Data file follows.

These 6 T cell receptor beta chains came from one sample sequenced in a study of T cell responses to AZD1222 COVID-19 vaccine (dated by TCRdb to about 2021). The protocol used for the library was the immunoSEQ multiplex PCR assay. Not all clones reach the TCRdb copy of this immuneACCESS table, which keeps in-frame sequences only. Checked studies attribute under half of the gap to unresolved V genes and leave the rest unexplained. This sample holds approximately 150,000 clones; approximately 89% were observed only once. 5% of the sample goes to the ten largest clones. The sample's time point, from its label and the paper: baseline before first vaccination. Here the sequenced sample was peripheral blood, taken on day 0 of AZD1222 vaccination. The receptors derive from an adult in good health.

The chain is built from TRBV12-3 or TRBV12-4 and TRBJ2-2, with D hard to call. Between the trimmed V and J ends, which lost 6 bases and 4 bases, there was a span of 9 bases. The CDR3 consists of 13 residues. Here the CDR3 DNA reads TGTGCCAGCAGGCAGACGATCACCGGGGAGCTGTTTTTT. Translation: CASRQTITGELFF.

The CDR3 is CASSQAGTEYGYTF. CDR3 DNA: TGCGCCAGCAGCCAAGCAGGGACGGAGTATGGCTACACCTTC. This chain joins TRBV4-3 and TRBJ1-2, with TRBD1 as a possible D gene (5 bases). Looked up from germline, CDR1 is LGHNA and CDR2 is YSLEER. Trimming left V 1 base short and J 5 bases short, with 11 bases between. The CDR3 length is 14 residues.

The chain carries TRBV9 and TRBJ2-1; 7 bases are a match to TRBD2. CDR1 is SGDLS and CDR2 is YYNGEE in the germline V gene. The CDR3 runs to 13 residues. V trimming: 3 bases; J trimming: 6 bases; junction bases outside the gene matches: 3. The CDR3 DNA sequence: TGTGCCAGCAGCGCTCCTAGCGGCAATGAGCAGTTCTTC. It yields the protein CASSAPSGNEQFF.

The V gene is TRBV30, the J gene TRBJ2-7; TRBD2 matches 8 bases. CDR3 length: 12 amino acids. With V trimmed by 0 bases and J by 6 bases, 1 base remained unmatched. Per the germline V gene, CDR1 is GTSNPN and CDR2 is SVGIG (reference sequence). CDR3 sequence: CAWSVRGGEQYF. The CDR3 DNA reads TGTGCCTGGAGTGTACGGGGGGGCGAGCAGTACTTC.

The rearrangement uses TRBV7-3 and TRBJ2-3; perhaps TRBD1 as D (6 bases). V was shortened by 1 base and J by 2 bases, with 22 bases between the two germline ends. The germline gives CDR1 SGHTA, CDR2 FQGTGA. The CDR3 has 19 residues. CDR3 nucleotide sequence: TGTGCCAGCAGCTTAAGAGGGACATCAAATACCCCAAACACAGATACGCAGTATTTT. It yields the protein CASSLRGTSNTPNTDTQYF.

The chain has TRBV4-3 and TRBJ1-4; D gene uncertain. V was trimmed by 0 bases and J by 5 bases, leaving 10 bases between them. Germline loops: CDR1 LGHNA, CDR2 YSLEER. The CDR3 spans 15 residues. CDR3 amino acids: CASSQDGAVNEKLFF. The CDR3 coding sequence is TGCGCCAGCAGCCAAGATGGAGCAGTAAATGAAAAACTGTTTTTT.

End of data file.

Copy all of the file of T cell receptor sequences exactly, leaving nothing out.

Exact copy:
These 6 T cell receptor beta chains came from one sample sequenced in a study of T cell responses to AZD1222 COVID-19 vaccine (dated by TCRdb to about 2021). The protocol used for the library was the immunoSEQ multiplex PCR assay. Not all clones reach the TCRdb copy of this immuneACCESS table, which keeps in-frame sequences only. Checked studies attribute under half of the gap to unresolved V genes and leave the rest unexplained. This sample holds approximately 150,000 clones; approximately 89% were observed only once. 5% of the sample goes to the ten largest clones. The sample's time point, from its label and the paper: baseline before first vaccination. Here the sequenced sample was peripheral blood, taken on day 0 of AZD1222 vaccination. The receptors derive from an adult in good health.

The chain is built from TRBV12-3 or TRBV12-4 and TRBJ2-2, with D hard to call. Between the trimmed V and J ends, which lost 6 bases and 4 bases, there was a span of 9 bases. The CDR3 consists of 13 residues. Here the CDR3 DNA reads TGTGCCAGCAGGCAGACGATCACCGGGGAGCTGTTTTTT. Translation: CASRQTITGELFF.

The CDR3 is CASSQAGTEYGYTF. CDR3 DNA: TGCGCCAGCAGCCAAGCAGGGACGGAGTATGGCTACACCTTC. This chain joins TRBV4-3 and TRBJ1-2, with TRBD1 as a possible D gene (5 bases). Looked up from germline, CDR1 is LGHNA and CDR2 is YSLEER. Trimming left V 1 base short and J 5 bases short, with 11 bases between. The CDR3 length is 14 residues.

The chain carries TRBV9 and TRBJ2-1; 7 bases are a match to TRBD2. CDR1 is SGDLS and CDR2 is YYNGEE in the germline V gene. The CDR3 runs to 13 residues. V trimming: 3 bases; J trimming: 6 bases; junction bases outside the gene matches: 3. The CDR3 DNA sequence: TGTGCCAGCAGCGCTCCTAGCGGCAATGAGCAGTTCTTC. It yields the protein CASSAPSGNEQFF.

The V gene is TRBV30, the J gene TRBJ2-7; TRBD2 matches 8 bases. CDR3 length: 12 amino acids. With V trimmed by 0 bases and J by 6 bases, 1 base remained unmatched. Per the germline V gene, CDR1 is GTSNPN and CDR2 is SVGIG (reference sequence). CDR3 sequence: CAWSVRGGEQYF. The CDR3 DNA reads TGTGCCTGGAGTGTACGGGGGGGCGAGCAGTACTTC.

The rearrangement uses TRBV7-3 and TRBJ2-3; perhaps TRBD1 as D (6 bases). V was shortened by 1 base and J by 2 bases, with 22 bases between the two germline ends. The germline gives CDR1 SGHTA, CDR2 FQGTGA. The CDR3 has 19 residues. CDR3 nucleotide sequence: TGTGCCAGCAGCTTAAGAGGGACATCAAATACCCCAAACACAGATACGCAGTATTTT. It yields the protein CASSLRGTSNTPNTDTQYF.

The chain has TRBV4-3 and TRBJ1-4; D gene uncertain. V was trimmed by 0 bases and J by 5 bases, leaving 10 bases between them. Germline loops: CDR1 LGHNA, CDR2 YSLEER. The CDR3 spans 15 residues. CDR3 amino acids: CASSQDGAVNEKLFF. The CDR3 coding sequence is TGCGCCAGCAGCCAAGATGGAGCAGTAAATGAAAAACTGTTTTTT.